Area: 3,300 square miles; population: 33,779 (in 2000); county seat: Parowan; origin of county name: from iron deposits in the area; principal cities/towns: Cedar City, Parowan, Enoch; economy: government (including education), wholesale and retail trade, services, light manufacturing, and construction; points of interest: Cedar Breaks National Monument, Iron Mission State Historic Park in Cedar City, Old Iron Town, Southern Utah University (Utah Shakespearean Festival), Brian Head resort, old rock church, and Jesse N. Smith adobe house in Parowan. Iron County is a study in contrasts-from its arid western reaches of the Escalante Desert and Great Basin ranges to the meadows and forests of the high plateaus on the east. The Markagunt Plateau is creased by the colorful formations of Cedar Breaks National Monument, a kind of miniature Bryce Canyon. Brian Head (11,307 feet), named for a profile resembling that of William Jennings Bryan, rises abruptly behind Iron County’s major string of settlements and extracts a toll of precipitation from passing westerlies to help feed the headwaters of the Sevier River.
Parowan Valley was home to prehistoric Anasazi and Sevier people who constructed granaries and pithouses, dating from about A.D. 750 to 1250. Petroglyphs of unusual variety from different periods were pecked into the stone of Parowan Gap about twelve miles northwest of Parowan. Cedar City is the tribal headquarters of the modern Southern Paiute Indians, whose ancestors used the plants and animals of the basin/plateau environment in a complex seasonal pattern.
The Dominguez-Escalante expedition passed through the area on 12 October 1776 on its unsuccessful search for a route to central California. The Catholic fathers followed the Old Spanish Trail long used by Native Americans to southern California. Fur trapper Jedediah Smith was the first American to use the route on his amazing journey of 1826. Mormon settlers dispatched by Brigham Young established Parowan in January 1851 as the mother colony of the southern frontier. Cedar City (originally Coal Creek) was founded the same year. Several pioneer log homes as well as some English two-bay log barns now very rare in the state remain in the county.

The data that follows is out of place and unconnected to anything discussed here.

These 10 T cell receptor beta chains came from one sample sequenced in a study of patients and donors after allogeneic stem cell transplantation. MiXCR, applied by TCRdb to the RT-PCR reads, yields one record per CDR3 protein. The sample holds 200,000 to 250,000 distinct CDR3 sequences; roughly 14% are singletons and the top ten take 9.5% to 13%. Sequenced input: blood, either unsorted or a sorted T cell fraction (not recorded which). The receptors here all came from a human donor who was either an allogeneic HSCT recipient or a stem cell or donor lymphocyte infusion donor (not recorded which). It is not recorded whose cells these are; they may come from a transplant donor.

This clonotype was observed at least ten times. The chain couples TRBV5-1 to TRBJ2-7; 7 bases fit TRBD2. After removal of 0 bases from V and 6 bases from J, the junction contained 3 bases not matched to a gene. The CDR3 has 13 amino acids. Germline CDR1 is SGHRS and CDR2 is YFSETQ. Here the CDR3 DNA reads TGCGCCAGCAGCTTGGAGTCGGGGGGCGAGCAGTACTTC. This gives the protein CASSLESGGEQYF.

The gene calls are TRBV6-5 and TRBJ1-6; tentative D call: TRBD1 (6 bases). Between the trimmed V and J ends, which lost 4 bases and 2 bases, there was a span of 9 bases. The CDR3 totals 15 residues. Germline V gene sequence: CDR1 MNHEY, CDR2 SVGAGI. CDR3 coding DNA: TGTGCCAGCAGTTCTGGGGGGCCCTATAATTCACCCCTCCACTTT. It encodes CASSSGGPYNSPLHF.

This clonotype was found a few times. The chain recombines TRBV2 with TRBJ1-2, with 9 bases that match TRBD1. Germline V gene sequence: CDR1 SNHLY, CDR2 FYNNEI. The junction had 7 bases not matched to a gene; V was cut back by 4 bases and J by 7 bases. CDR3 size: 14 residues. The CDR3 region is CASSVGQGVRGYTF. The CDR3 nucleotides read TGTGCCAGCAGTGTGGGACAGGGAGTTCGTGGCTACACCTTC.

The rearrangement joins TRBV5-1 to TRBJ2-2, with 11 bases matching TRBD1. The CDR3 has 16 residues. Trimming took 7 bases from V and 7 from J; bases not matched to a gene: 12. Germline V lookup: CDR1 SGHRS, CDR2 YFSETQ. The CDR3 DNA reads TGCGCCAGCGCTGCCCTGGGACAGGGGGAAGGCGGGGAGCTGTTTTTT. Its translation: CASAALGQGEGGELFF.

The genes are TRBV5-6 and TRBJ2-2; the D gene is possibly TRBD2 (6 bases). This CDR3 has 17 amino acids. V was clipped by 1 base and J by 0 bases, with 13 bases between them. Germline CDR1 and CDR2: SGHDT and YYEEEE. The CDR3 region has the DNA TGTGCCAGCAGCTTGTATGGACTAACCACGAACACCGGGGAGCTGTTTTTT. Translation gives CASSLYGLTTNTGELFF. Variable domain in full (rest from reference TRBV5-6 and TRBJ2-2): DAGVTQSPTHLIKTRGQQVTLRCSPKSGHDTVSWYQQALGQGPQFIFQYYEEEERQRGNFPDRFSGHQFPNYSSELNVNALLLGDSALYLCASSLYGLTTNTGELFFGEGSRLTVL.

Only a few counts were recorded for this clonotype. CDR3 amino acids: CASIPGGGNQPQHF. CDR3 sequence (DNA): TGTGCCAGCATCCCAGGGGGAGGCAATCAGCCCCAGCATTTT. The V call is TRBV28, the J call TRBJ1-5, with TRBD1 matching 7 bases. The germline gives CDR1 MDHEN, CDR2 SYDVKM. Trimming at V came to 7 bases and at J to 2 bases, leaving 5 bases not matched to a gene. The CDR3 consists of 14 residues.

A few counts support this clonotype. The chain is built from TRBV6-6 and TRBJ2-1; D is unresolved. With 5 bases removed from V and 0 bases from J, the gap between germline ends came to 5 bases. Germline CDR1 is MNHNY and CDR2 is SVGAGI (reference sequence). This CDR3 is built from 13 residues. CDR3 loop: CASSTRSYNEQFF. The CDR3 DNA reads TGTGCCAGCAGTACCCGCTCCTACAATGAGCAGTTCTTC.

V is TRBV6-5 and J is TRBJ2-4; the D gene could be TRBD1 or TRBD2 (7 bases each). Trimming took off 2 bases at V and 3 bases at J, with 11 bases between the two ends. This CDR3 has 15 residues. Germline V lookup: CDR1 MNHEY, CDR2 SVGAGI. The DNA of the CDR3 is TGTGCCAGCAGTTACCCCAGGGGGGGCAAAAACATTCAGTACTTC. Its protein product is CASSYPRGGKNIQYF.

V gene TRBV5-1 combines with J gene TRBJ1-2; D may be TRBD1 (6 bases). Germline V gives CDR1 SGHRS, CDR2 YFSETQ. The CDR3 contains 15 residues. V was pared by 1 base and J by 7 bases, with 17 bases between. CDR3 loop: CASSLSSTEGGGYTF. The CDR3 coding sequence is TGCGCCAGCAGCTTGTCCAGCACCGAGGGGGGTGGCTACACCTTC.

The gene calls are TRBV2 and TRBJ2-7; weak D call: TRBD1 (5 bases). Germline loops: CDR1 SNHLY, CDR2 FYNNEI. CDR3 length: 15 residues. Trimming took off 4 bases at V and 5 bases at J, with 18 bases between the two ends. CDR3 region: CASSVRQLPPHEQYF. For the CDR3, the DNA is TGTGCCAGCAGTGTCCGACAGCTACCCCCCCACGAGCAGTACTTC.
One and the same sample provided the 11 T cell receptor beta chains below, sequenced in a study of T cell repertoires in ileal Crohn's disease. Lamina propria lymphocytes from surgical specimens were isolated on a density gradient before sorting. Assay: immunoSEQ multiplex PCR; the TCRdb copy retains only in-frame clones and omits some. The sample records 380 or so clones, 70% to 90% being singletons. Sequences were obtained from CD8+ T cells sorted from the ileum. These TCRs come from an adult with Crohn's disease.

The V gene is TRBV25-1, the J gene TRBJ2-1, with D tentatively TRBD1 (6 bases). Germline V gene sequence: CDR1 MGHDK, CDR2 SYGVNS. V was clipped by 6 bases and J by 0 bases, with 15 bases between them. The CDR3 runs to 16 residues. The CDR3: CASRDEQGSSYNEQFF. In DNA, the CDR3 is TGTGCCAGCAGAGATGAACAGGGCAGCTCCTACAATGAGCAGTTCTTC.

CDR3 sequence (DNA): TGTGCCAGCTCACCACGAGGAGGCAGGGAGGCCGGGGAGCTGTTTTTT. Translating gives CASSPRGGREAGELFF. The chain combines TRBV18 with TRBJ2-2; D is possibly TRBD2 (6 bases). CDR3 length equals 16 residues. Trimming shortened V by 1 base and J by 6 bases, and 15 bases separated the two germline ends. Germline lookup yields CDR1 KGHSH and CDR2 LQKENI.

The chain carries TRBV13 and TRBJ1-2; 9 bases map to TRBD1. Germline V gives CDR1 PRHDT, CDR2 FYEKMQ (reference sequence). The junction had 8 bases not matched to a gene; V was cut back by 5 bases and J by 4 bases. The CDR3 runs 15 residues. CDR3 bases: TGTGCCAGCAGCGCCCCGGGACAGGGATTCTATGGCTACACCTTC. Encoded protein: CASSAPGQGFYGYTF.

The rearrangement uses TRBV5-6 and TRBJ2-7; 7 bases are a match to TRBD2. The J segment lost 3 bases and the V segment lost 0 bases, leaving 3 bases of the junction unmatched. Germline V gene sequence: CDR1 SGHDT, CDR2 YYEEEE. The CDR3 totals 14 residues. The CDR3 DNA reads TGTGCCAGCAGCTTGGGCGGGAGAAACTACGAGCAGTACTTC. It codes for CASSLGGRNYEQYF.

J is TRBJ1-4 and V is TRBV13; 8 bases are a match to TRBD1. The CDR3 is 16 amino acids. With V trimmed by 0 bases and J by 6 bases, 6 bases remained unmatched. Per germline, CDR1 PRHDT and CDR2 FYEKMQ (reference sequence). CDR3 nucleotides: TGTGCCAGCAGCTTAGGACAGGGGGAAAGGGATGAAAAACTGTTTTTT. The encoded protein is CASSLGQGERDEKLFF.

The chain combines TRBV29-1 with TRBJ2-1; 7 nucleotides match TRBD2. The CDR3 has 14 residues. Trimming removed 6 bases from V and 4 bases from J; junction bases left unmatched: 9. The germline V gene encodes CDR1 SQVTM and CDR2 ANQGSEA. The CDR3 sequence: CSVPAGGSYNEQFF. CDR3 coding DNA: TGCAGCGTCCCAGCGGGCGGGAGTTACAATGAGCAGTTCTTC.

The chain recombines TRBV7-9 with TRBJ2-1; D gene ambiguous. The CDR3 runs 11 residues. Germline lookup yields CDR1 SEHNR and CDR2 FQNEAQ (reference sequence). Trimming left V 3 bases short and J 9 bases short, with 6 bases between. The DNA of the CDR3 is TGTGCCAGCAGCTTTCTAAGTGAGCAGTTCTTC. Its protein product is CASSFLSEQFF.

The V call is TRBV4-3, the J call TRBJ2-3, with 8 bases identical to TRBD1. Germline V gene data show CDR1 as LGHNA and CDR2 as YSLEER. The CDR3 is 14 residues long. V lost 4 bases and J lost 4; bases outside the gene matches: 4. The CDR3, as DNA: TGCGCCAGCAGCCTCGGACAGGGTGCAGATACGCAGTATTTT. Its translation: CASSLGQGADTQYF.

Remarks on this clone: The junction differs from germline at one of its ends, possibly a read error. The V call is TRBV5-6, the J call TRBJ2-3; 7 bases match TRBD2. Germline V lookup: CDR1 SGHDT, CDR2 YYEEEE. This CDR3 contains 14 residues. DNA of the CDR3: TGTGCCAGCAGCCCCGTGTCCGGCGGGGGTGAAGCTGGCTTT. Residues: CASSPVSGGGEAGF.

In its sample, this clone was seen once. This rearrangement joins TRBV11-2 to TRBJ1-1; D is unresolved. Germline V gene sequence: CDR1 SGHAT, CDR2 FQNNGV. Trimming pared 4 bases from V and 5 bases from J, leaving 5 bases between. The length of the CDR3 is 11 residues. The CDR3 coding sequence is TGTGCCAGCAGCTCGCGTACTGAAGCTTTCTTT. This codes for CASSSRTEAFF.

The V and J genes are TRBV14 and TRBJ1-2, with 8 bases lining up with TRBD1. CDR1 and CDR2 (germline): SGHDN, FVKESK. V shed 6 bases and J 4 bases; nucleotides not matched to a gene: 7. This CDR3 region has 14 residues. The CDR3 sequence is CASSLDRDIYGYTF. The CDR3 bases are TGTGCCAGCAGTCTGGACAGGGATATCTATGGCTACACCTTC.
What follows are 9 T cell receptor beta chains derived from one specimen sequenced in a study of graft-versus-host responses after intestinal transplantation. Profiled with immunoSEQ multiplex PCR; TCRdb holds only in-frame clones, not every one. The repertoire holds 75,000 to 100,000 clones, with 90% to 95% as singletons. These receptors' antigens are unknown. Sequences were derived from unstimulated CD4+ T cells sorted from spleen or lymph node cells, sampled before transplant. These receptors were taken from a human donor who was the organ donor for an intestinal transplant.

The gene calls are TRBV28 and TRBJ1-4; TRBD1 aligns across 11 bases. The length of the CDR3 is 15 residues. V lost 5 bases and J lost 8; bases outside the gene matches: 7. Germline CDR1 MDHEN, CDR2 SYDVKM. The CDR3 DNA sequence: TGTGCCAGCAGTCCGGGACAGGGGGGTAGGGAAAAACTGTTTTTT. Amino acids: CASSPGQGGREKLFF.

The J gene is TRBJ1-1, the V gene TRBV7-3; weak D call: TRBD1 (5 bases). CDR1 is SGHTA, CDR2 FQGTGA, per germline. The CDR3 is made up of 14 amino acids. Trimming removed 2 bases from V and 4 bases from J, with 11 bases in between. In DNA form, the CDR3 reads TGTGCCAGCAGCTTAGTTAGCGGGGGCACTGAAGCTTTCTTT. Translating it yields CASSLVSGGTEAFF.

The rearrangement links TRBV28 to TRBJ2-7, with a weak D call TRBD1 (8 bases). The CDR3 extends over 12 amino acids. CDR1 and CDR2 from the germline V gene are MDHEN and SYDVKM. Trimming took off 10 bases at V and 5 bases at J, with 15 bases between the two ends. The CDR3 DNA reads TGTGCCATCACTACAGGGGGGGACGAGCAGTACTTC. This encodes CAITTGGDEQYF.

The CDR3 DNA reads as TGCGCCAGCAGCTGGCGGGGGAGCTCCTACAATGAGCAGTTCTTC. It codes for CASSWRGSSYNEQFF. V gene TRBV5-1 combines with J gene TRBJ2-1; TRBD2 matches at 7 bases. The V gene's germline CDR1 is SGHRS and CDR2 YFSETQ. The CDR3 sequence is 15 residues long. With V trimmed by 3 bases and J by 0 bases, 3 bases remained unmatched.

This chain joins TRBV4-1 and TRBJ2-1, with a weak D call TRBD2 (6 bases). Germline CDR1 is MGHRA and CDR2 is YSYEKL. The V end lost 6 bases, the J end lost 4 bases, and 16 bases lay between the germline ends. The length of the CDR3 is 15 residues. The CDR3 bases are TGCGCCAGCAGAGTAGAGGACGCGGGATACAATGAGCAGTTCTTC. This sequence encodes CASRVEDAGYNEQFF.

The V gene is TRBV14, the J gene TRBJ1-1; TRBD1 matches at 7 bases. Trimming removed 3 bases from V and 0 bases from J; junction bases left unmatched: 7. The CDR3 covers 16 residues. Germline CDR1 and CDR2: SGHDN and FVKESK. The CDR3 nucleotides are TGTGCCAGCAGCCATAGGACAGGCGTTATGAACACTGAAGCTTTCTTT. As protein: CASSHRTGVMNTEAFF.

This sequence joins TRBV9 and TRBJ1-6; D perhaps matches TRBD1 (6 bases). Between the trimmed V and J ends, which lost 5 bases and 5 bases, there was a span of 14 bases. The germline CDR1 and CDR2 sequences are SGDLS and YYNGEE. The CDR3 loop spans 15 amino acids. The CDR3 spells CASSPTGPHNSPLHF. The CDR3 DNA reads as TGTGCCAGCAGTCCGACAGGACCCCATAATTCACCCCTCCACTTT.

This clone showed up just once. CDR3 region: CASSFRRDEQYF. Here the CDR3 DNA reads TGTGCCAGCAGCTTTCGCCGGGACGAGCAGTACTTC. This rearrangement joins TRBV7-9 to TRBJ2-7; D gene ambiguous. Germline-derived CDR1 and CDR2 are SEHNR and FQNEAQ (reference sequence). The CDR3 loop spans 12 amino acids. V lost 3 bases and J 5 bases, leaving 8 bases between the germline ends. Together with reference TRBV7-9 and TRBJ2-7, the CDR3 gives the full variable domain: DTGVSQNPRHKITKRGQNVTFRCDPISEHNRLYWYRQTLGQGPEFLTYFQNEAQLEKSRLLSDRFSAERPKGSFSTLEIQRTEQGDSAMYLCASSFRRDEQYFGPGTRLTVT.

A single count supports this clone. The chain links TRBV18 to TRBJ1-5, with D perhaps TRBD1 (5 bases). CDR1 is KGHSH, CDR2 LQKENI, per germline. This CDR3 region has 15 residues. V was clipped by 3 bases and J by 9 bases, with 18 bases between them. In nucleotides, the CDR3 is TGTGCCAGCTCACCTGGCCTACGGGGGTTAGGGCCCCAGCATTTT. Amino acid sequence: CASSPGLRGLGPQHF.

Coal in the canyons east of Cedar City and iron ore in the mountains west of the town inspired the early Iron Mission that proved marginally successful as a pioneer attempt at self-sufficiency. Modern mining methods and transportation made iron more befitting as the county name. Old Iron Town still has a fine beehive cooking oven among its ruins. The west end of the county also has some historic and current precious metal mining. The Escalante Desert had its name changed to Escalante Valley, reflecting the rich irrigation agriculture of hay, small grains, and potatoes.
Iron County has a more balanced and broadly based economy than most of rural Utah. Located on Interstate 15, Cedar City is 500 miles from Los Angeles, 180 miles from Las Vegas, and 260 miles from Salt Lake, and about midway between Los Angeles and Denver via I-70. Its location and size have made it a regional trade center and supplier of services. The concessionaire for nearby national parks (an edge of Zion is in the county) headquarters here as do regional offices of the Bureau of Land Management, Dixie National Forest, and Utah Wildlife Resources. A railroad spur and regional airline still serve the city. A rocket motor fuel plant is under construction. Southern Utah University, combined with a peerless Shakespearean Festival in July and August, makes it an attractive stop for some of the more than one million people who annually pass through.
Gary B. Peterson